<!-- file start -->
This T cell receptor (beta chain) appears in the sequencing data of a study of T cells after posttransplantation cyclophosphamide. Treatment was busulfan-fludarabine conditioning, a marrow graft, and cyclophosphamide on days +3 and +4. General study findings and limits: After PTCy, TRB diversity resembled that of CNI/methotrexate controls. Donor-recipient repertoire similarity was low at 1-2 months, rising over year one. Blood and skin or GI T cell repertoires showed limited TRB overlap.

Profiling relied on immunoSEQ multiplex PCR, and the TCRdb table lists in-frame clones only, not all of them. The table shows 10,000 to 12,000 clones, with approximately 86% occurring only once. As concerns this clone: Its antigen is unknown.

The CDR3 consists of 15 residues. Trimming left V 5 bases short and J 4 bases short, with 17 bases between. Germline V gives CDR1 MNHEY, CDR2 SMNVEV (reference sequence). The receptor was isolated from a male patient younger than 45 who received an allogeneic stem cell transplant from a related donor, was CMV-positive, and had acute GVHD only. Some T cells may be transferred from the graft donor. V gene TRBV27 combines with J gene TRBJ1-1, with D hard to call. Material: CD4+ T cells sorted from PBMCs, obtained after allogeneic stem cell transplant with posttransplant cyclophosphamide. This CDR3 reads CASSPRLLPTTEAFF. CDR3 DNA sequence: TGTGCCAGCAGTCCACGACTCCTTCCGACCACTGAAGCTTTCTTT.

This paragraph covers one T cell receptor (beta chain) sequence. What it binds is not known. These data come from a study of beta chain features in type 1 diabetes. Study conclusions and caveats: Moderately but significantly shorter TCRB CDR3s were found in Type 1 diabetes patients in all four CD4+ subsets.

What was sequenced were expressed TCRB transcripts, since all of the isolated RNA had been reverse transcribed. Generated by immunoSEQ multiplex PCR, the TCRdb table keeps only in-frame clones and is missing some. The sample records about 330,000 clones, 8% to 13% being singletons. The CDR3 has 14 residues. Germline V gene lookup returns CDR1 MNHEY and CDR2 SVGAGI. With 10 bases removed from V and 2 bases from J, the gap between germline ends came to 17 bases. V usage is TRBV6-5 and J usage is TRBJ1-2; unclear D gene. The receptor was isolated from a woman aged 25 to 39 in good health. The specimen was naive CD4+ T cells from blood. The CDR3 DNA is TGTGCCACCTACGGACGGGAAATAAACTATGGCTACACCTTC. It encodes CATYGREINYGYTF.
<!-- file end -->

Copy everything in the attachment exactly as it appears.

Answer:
This T cell receptor (beta chain) appears in the sequencing data of a study of T cells after posttransplantation cyclophosphamide. Treatment was busulfan-fludarabine conditioning, a marrow graft, and cyclophosphamide on days +3 and +4. General study findings and limits: After PTCy, TRB diversity resembled that of CNI/methotrexate controls. Donor-recipient repertoire similarity was low at 1-2 months, rising over year one. Blood and skin or GI T cell repertoires showed limited TRB overlap.

Profiling relied on immunoSEQ multiplex PCR, and the TCRdb table lists in-frame clones only, not all of them. The table shows 10,000 to 12,000 clones, with approximately 86% occurring only once. As concerns this clone: Its antigen is unknown.

The CDR3 consists of 15 residues. Trimming left V 5 bases short and J 4 bases short, with 17 bases between. Germline V gives CDR1 MNHEY, CDR2 SMNVEV (reference sequence). The receptor was isolated from a male patient younger than 45 who received an allogeneic stem cell transplant from a related donor, was CMV-positive, and had acute GVHD only. Some T cells may be transferred from the graft donor. V gene TRBV27 combines with J gene TRBJ1-1, with D hard to call. Material: CD4+ T cells sorted from PBMCs, obtained after allogeneic stem cell transplant with posttransplant cyclophosphamide. This CDR3 reads CASSPRLLPTTEAFF. CDR3 DNA sequence: TGTGCCAGCAGTCCACGACTCCTTCCGACCACTGAAGCTTTCTTT.

This paragraph covers one T cell receptor (beta chain) sequence. What it binds is not known. These data come from a study of beta chain features in type 1 diabetes. Study conclusions and caveats: Moderately but significantly shorter TCRB CDR3s were found in Type 1 diabetes patients in all four CD4+ subsets.

What was sequenced were expressed TCRB transcripts, since all of the isolated RNA had been reverse transcribed. Generated by immunoSEQ multiplex PCR, the TCRdb table keeps only in-frame clones and is missing some. The sample records about 330,000 clones, 8% to 13% being singletons. The CDR3 has 14 residues. Germline V gene lookup returns CDR1 MNHEY and CDR2 SVGAGI. With 10 bases removed from V and 2 bases from J, the gap between germline ends came to 17 bases. V usage is TRBV6-5 and J usage is TRBJ1-2; unclear D gene. The receptor was isolated from a woman aged 25 to 39 in good health. The specimen was naive CD4+ T cells from blood. The CDR3 DNA is TGTGCCACCTACGGACGGGAAATAAACTATGGCTACACCTTC. It encodes CATYGREINYGYTF.